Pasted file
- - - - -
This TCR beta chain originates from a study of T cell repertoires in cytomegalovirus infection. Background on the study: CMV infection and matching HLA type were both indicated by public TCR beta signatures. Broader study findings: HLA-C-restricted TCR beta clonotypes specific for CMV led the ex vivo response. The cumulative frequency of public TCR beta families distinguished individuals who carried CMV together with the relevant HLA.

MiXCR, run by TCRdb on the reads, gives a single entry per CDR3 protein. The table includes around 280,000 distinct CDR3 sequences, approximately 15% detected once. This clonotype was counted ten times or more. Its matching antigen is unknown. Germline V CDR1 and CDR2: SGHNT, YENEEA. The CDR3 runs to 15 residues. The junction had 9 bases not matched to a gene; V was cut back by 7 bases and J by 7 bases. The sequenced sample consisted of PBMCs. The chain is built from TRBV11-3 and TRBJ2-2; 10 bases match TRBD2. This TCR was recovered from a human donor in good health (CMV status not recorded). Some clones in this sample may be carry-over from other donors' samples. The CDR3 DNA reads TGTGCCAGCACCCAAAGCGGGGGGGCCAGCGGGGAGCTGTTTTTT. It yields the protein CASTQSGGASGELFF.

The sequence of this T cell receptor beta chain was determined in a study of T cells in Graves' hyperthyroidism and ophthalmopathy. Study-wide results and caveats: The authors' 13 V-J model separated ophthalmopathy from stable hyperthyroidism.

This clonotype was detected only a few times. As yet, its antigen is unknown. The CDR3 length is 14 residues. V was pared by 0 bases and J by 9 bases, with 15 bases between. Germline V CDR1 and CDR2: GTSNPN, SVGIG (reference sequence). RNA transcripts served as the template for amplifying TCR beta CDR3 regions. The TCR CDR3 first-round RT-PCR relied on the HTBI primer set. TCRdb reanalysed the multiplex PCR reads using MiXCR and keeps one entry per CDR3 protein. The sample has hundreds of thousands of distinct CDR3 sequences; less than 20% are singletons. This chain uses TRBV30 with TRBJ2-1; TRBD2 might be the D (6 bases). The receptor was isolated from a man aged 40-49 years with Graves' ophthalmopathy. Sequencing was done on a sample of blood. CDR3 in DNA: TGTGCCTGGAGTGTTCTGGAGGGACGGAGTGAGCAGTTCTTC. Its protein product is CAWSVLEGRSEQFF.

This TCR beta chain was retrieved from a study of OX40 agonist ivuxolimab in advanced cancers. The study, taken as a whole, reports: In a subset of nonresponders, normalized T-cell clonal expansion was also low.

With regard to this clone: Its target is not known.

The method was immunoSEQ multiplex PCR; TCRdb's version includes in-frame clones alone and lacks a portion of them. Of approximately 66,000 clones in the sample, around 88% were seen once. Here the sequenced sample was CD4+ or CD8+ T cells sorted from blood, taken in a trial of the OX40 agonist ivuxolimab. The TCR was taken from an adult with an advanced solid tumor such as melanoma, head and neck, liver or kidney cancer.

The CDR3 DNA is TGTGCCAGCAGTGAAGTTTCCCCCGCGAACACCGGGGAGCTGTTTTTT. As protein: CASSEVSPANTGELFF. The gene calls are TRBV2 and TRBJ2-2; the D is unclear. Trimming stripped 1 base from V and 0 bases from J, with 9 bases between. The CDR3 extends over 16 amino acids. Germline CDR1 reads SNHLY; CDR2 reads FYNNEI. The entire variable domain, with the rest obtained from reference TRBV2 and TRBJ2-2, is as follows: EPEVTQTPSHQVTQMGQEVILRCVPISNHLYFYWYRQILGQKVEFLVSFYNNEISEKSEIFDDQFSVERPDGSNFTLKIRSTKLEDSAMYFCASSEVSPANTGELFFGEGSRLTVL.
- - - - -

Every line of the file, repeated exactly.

This TCR beta chain originates from a study of T cell repertoires in cytomegalovirus infection. Background on the study: CMV infection and matching HLA type were both indicated by public TCR beta signatures. Broader study findings: HLA-C-restricted TCR beta clonotypes specific for CMV led the ex vivo response. The cumulative frequency of public TCR beta families distinguished individuals who carried CMV together with the relevant HLA.

MiXCR, run by TCRdb on the reads, gives a single entry per CDR3 protein. The table includes around 280,000 distinct CDR3 sequences, approximately 15% detected once. This clonotype was counted ten times or more. Its matching antigen is unknown. Germline V CDR1 and CDR2: SGHNT, YENEEA. The CDR3 runs to 15 residues. The junction had 9 bases not matched to a gene; V was cut back by 7 bases and J by 7 bases. The sequenced sample consisted of PBMCs. The chain is built from TRBV11-3 and TRBJ2-2; 10 bases match TRBD2. This TCR was recovered from a human donor in good health (CMV status not recorded). Some clones in this sample may be carry-over from other donors' samples. The CDR3 DNA reads TGTGCCAGCACCCAAAGCGGGGGGGCCAGCGGGGAGCTGTTTTTT. It yields the protein CASTQSGGASGELFF.

The sequence of this T cell receptor beta chain was determined in a study of T cells in Graves' hyperthyroidism and ophthalmopathy. Study-wide results and caveats: The authors' 13 V-J model separated ophthalmopathy from stable hyperthyroidism.

This clonotype was detected only a few times. As yet, its antigen is unknown. The CDR3 length is 14 residues. V was pared by 0 bases and J by 9 bases, with 15 bases between. Germline V CDR1 and CDR2: GTSNPN, SVGIG (reference sequence). RNA transcripts served as the template for amplifying TCR beta CDR3 regions. The TCR CDR3 first-round RT-PCR relied on the HTBI primer set. TCRdb reanalysed the multiplex PCR reads using MiXCR and keeps one entry per CDR3 protein. The sample has hundreds of thousands of distinct CDR3 sequences; less than 20% are singletons. This chain uses TRBV30 with TRBJ2-1; TRBD2 might be the D (6 bases). The receptor was isolated from a man aged 40-49 years with Graves' ophthalmopathy. Sequencing was done on a sample of blood. CDR3 in DNA: TGTGCCTGGAGTGTTCTGGAGGGACGGAGTGAGCAGTTCTTC. Its protein product is CAWSVLEGRSEQFF.

This TCR beta chain was retrieved from a study of OX40 agonist ivuxolimab in advanced cancers. The study, taken as a whole, reports: In a subset of nonresponders, normalized T-cell clonal expansion was also low.

With regard to this clone: Its target is not known.

The method was immunoSEQ multiplex PCR; TCRdb's version includes in-frame clones alone and lacks a portion of them. Of approximately 66,000 clones in the sample, around 88% were seen once. Here the sequenced sample was CD4+ or CD8+ T cells sorted from blood, taken in a trial of the OX40 agonist ivuxolimab. The TCR was taken from an adult with an advanced solid tumor such as melanoma, head and neck, liver or kidney cancer.

The CDR3 DNA is TGTGCCAGCAGTGAAGTTTCCCCCGCGAACACCGGGGAGCTGTTTTTT. As protein: CASSEVSPANTGELFF. The gene calls are TRBV2 and TRBJ2-2; the D is unclear. Trimming stripped 1 base from V and 0 bases from J, with 9 bases between. The CDR3 extends over 16 amino acids. Germline CDR1 reads SNHLY; CDR2 reads FYNNEI. The entire variable domain, with the rest obtained from reference TRBV2 and TRBJ2-2, is as follows: EPEVTQTPSHQVTQMGQEVILRCVPISNHLYFYWYRQILGQKVEFLVSFYNNEISEKSEIFDDQFSVERPDGSNFTLKIRSTKLEDSAMYFCASSEVSPANTGELFFGEGSRLTVL.